In Last Animals at the Zoo, Colin Tudge argues that zoos have become an essential part of modern conservation strategy, and that the only real hope for saving many endangered species is through creative use of zoos in combination with restoration of natural habitats. From the genetics of captive breeding to techniques of behavioral enrichment, Tudge examines all aspects of zoo conservation programs and explains how the precarious existence of so many animals can best be ...
In Last Animals at the Zoo, Colin Tudge argues that zoos have become an essential part of modern conservation strategy, and that the only real hope for saving many endangered species is through creative use of zoos in combination with restoration of natural habitats. From the genetics of captive breeding to techniques of behavioral enrichment, Tudge examines all aspects of zoo conservation programs and explains how the precarious existence of so many animals can best be protected.
Zoos play an essential role in modern conservation strategy, stresses the author, a fellow of the Royal Zoological Society in London, their most important task being the breeding of endangered species for return to the wild. Tudge introduces us to the science of captive breeding, which combines molecular biology with reproductive physiology. The next step, reintroduction, demands protection of the animals, management, preservation and restoration of habitat and public education. Tudge describes successful programs with Arabian oryx, red wolf, Pere David's deer and golden lion tamarind and discusses other programs in progress and experimental breeding techniques. In addition to keeping the animals healthy, zookeepers must provide behavioral and environmental enrichment (``keep them happy''). Tudge cites several innovative measures taken at major zoos--Portland, Oreg.; London; Glasgow; and Aspenhuel, Holland. He engages in philosophical speculation about animals, combined with delightful stories. (Mar.)
Given the growing number of titles being published on wildlife conservation and the role of zoos in the preservation and introduction of species (Jake Page's Zoo: The Modern Ark, LJ 5/1/90 ; Page's Smithsonian's New Zoo, LJ 6/1/90; Gerald Durrell's The Ark's Anniversary , LJ 8/1/91), what makes this book so special is its sophisticated European and philosophical approach. Tudge, a scientific fellow of the Zoological Society of London, delves deeply into reasons why we must conserve animals and considers controversial philosophical issues such as how much wildlife do we need and how much should we interfere in the lives of animals. He spends considerable time discussing the difficulties involved in breeding exotic species in captivity and gives examples of particular projects such as those involving Golden Lion Tamarins, Arabian Oryx, and Red Wolves. Although Tudge obviously supports zoos and what he presents as their role for the future of wildlife conservation, his work presents both sides of the picture and remains unbiased. Highly recommended for informed audiences.-- Edell Marie Peters, Brookfield P.L., Wis.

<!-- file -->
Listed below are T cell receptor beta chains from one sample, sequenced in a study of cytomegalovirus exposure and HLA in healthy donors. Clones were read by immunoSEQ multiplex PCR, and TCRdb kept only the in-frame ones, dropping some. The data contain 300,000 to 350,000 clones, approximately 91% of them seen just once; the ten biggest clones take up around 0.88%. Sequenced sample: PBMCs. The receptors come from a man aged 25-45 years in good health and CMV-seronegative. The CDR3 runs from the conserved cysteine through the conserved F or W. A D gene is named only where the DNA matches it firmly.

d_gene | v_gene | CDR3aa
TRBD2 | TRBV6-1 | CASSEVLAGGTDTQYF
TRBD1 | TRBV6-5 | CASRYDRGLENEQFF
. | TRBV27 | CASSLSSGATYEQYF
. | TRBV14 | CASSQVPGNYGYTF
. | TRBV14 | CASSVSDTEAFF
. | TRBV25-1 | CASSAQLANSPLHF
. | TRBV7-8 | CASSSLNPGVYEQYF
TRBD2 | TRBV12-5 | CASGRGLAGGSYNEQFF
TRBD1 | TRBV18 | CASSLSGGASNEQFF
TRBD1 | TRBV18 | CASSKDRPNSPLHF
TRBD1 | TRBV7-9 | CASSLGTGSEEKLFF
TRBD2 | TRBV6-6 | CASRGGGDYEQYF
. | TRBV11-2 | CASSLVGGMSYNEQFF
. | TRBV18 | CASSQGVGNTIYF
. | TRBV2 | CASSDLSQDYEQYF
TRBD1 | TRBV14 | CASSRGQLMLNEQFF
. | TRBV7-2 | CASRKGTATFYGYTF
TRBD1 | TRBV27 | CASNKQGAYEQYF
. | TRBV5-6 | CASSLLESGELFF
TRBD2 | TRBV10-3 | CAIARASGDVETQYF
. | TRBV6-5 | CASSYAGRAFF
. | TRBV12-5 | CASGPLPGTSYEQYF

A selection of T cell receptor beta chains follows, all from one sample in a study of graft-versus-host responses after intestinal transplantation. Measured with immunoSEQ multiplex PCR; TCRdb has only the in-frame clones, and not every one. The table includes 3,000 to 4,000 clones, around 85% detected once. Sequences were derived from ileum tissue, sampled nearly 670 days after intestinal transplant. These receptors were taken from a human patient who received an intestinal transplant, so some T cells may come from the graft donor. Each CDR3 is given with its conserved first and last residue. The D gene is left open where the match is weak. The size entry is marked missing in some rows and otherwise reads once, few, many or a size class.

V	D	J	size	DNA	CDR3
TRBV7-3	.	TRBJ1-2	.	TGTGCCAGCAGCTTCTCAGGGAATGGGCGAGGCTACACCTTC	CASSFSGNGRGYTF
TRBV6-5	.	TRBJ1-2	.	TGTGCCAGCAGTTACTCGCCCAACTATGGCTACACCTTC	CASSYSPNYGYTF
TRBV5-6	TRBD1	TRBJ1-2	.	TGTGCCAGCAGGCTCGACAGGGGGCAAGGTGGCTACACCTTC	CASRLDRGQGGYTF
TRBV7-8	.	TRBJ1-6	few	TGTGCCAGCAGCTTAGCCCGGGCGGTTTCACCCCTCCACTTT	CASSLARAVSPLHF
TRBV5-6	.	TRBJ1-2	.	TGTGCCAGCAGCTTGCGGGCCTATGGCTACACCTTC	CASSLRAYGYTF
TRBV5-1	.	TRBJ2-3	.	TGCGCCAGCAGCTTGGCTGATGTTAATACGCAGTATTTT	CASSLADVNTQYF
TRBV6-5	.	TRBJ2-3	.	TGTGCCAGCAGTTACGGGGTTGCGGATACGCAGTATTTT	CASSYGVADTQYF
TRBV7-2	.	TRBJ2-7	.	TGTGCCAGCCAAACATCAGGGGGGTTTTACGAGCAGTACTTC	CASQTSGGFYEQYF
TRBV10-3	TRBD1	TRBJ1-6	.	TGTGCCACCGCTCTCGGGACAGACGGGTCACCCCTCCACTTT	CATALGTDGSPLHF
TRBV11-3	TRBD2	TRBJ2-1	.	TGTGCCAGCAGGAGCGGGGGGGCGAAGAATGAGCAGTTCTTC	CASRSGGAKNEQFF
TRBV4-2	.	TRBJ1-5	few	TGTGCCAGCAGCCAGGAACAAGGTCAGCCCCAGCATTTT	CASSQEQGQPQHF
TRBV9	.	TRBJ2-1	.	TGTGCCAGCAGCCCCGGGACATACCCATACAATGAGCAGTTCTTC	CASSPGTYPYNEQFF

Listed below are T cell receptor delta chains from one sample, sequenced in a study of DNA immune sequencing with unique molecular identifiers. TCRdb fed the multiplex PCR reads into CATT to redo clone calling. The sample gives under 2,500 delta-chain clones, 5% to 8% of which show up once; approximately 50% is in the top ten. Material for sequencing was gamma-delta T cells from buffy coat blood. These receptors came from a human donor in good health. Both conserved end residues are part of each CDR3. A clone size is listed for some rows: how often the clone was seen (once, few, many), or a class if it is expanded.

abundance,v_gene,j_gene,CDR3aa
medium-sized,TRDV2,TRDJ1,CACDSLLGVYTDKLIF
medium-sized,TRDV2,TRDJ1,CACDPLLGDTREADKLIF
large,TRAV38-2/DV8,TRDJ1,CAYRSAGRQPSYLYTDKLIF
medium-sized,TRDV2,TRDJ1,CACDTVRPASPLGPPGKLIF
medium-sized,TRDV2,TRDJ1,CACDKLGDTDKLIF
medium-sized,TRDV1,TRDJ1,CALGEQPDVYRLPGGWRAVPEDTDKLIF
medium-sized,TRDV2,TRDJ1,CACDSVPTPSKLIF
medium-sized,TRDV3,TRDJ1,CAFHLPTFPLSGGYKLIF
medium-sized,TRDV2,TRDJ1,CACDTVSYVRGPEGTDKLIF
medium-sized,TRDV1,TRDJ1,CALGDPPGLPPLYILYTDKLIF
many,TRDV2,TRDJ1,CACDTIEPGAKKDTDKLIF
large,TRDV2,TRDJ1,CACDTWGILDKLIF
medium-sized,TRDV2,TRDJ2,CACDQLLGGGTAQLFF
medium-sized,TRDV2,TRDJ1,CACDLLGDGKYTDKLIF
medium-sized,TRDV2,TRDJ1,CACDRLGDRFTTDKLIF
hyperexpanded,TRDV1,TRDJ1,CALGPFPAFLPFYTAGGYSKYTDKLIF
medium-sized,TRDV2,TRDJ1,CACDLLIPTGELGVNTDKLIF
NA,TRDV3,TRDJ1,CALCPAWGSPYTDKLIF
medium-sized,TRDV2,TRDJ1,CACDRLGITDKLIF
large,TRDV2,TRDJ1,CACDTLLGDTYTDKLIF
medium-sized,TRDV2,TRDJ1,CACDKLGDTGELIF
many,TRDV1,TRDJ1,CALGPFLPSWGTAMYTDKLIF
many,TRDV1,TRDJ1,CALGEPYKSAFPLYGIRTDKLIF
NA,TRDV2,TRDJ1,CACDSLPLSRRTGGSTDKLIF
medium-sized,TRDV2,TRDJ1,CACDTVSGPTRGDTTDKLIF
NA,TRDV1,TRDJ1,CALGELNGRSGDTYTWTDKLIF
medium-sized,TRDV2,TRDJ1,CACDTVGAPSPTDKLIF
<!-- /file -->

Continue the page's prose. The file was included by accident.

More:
Detailing the grim conditions many animals must overcome in their natural habitats and the bleak prospects for recovery by those already on the brink of extinction, zoologist Tudge draws the inescapable conclusion that humans must intervene now to preserve and breed endangered species in captivity, pending some hoped for reintroduction of recovered species at a later and safer time. Annotation c. Book News, Inc., Portland, OR (booknews.com)
Colin Tudge is a three-time winner of the Glaxo/ABSW Science Writer of the Year Award. His career as a science writer includes serving as Features Editor at New Scientist, his own science program, Spectrum, on BBC Radio and freelance writing for The Independent, The Times, Natural History and The New Statesman.
In addition to Last Animals at the Zoo, he was writtenThe Tree: A Natural History of What Trees Are, How They Live, and Why They Matter; So Shall We Reap; The Time Before History; The Impact of the Gene; and coauthor (with Ian Wilmut and Keith Campbell) of The Second Creation: Dolly and the Age of Biological Control.
Chapter 1. Why Conserve Animals?
Chapter 2. The Scope of the Problem
Chapter 3. First Get Your Animals to Breed
Chapter 4. The Theory of Conservation Breeding
Chapter 5. Projects in Progress
Chapter 6. The Frozen Zoo?
Chapter 7. The Whole Animal: Behaviour Conserved
Chapter 8. The Future